I’ve never been laid up this long. It is very humbling when you don’t do much more than sit in your man cave recliner that someone else had to carry upstairs for you. And to be honest, humility or at least not being beholden to anyone, is an area of growth for me that I have had to just “get over.”
Getting over the idea that we can always and everywhere take care of ourselves is difficult. In our present cultural environment, which seems to polarize just about everything, you are either independent or dependent. Today I want to remind you that we depend on each other; we are interdependent. And sometimes “living in God’s kind of time” invites us to receive what another offers.
Here is something that happened last week. A couple of the folks who really wanted to come over to my house to say hello was Pastor David and Kieu from the Faith Vietnamese Fellowship. In case you don’t know, the Faith Vietnamese Fellowship is a very small ethnic congregation that meets in our sanctuary on Sunday and holds fellowship events from time to time. Hardly a week goes by when Pastor David does not thank me for the use of our space. For my part, his story so inspires me that I feel it a privilege to share our space.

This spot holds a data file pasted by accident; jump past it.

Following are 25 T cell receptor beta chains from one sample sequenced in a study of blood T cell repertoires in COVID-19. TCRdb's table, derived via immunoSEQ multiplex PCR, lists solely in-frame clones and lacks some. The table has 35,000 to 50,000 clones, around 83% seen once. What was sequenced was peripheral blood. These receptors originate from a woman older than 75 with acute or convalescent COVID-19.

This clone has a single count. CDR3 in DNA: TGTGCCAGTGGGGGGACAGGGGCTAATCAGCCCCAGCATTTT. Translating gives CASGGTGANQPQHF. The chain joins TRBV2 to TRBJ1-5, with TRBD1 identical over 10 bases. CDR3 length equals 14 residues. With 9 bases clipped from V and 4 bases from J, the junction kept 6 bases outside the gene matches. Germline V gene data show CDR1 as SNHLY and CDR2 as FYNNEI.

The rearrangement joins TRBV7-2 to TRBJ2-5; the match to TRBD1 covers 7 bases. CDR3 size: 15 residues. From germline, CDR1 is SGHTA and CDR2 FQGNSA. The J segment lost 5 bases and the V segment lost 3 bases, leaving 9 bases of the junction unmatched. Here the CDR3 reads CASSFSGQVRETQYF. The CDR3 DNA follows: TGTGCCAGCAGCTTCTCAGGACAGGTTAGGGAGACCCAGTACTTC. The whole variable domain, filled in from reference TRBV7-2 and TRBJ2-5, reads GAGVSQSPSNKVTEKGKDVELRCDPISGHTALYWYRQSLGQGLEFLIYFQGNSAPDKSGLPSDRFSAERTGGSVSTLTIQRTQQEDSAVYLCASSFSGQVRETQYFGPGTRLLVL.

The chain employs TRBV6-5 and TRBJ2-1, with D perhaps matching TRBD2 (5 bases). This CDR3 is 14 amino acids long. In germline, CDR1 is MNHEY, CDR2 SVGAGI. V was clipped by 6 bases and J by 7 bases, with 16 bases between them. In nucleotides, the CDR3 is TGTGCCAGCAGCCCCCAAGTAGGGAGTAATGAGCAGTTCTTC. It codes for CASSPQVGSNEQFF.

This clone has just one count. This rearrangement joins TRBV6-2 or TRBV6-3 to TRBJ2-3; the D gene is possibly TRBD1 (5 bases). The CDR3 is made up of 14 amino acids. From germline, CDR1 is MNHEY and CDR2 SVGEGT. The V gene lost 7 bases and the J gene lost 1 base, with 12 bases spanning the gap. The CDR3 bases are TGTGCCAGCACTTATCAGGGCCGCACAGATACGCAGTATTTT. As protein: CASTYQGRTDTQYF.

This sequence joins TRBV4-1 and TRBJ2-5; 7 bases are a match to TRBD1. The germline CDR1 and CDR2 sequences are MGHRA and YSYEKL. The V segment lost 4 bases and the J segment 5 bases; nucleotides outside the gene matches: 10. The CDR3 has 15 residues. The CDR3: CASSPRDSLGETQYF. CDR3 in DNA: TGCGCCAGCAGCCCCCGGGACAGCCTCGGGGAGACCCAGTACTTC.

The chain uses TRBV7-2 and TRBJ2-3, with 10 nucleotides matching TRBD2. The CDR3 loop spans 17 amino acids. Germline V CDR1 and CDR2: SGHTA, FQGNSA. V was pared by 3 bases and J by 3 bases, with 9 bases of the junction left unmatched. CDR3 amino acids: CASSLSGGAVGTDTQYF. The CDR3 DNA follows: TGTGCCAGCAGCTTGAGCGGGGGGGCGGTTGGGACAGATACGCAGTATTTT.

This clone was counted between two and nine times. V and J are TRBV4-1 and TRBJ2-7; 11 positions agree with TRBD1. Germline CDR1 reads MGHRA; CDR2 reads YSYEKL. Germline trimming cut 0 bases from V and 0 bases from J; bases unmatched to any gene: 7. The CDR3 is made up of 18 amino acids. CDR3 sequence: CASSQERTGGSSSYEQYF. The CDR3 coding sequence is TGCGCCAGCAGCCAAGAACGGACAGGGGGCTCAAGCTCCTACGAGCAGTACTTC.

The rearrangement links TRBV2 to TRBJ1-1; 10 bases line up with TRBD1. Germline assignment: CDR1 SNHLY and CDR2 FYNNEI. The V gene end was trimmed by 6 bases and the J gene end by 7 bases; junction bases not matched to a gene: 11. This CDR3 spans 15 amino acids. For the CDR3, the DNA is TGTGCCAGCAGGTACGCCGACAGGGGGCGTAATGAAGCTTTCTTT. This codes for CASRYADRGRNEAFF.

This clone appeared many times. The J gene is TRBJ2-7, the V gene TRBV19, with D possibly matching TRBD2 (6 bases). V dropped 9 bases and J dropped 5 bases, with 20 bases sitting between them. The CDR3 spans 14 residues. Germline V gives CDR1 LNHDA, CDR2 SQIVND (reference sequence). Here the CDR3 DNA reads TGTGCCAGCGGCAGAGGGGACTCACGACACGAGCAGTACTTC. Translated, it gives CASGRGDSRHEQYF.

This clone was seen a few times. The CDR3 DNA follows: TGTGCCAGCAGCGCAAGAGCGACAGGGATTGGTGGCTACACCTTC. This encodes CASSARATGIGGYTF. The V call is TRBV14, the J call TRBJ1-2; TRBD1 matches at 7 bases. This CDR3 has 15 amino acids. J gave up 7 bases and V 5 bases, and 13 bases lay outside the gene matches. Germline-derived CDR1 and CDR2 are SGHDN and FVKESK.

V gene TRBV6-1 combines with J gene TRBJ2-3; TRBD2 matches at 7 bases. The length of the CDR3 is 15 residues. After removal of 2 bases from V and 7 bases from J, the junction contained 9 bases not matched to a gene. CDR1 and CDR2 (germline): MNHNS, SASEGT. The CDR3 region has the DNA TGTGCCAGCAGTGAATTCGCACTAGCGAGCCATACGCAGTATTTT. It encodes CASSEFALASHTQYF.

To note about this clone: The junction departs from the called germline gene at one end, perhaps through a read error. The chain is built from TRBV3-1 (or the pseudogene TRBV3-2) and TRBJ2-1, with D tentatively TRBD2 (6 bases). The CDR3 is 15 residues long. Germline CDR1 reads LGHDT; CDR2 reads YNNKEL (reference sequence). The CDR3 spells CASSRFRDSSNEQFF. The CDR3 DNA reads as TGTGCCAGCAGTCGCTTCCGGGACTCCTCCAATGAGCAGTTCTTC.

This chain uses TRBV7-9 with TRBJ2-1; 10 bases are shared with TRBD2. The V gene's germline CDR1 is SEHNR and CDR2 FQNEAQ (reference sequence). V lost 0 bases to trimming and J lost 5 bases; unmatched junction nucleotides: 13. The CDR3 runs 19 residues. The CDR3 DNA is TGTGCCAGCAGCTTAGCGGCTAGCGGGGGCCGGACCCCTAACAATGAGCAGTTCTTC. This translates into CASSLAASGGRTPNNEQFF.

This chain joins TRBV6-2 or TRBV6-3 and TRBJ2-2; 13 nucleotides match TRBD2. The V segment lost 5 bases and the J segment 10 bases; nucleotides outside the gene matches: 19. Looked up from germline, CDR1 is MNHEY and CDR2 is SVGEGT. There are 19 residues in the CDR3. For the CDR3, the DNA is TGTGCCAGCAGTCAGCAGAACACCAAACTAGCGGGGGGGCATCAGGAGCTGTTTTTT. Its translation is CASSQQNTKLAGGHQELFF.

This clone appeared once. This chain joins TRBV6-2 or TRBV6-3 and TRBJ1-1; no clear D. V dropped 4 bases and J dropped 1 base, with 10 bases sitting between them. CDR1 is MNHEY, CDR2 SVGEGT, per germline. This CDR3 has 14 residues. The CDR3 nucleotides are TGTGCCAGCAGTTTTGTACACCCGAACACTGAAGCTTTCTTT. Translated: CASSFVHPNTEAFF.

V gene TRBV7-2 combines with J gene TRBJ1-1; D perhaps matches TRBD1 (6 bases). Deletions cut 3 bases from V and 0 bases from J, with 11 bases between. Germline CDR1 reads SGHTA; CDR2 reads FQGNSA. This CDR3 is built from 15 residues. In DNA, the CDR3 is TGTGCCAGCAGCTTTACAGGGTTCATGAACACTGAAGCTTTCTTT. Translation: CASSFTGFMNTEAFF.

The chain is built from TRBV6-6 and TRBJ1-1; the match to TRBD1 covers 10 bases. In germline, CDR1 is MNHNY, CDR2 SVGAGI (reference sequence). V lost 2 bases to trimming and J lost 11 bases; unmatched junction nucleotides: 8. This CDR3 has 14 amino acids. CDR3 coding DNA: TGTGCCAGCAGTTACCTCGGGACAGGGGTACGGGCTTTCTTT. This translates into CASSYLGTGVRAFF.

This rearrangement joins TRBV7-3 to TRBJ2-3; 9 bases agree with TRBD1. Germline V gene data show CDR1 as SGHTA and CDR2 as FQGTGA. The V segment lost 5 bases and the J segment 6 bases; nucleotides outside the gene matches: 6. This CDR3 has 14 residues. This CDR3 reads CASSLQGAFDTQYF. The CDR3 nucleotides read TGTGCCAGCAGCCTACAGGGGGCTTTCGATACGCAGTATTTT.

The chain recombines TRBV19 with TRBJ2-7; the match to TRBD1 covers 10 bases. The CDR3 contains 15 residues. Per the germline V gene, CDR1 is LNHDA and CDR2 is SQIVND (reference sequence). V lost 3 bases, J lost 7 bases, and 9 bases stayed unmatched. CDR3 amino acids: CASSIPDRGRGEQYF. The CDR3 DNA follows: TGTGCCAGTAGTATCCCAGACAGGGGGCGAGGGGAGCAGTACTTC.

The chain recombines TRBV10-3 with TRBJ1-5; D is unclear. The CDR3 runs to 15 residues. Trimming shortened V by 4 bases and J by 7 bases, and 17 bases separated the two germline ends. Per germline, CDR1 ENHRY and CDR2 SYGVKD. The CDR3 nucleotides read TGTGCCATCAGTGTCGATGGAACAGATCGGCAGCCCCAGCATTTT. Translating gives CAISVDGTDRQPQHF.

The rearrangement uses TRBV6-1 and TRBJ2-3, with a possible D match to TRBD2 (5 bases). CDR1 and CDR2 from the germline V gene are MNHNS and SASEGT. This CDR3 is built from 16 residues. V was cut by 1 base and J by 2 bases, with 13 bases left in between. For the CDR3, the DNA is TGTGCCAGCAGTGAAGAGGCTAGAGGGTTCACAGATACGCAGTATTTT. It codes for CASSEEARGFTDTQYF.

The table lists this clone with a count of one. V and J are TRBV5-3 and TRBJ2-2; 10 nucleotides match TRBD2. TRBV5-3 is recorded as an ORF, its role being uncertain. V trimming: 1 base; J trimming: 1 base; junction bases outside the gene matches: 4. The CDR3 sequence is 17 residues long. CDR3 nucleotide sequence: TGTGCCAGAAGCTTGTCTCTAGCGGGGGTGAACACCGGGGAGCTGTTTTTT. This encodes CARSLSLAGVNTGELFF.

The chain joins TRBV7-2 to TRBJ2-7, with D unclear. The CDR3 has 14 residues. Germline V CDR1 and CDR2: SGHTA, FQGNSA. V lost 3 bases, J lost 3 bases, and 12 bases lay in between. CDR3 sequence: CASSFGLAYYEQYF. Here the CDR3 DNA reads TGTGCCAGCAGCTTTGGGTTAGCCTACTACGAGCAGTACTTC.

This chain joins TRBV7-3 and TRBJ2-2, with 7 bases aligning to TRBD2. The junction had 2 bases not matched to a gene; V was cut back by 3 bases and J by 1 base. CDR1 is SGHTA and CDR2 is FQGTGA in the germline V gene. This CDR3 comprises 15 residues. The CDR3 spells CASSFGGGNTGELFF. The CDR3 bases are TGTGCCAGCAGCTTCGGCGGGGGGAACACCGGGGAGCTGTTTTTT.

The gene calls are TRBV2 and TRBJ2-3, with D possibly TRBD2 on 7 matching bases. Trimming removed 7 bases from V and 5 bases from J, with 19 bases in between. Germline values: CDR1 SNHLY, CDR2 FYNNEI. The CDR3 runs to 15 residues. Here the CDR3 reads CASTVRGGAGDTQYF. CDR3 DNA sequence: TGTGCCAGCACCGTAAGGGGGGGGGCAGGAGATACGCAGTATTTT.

Pastor David and Kieu were very insistent about coming over, and when Kieu added that she would be bringing her homemade eggrolls, I gave in. It was a good visit. Pastor David also created a beautiful floral arrangement that is still blooming. Their graciousness and kindness often humbles me.
Before they said goodbye, Pastor David asked if he could pray for me. Now, let me say two things… first, I’ve not had anyone other than Katie pray out loud with me through this experience. And secondly, I think something got lost in the translation because Pastor David was not asking, he was telling me he was going to pray for me.
So Pastor David and Kieu and Katie all came over to my recliner and ever so gently touched my knee. I was sort of expecting that really, so no surprise there. And then Pastor David began to pray…in Vietnamese. I have no idea what that man said, but I will tell you this, whatever he was praying He Believed It… and for the two minutes or so when his hand was on my knee, I also believed whatever it was he was praying.
As a pastor, I’ve been on the other side of this prayer more times than I can count. I’m familiar, even comfortable, in that role. What I rediscovered by being on the other side is that the humility, vulnerability and need that comes in that space is a place where God’s grace is waiting in abundance.
Keep the Faith,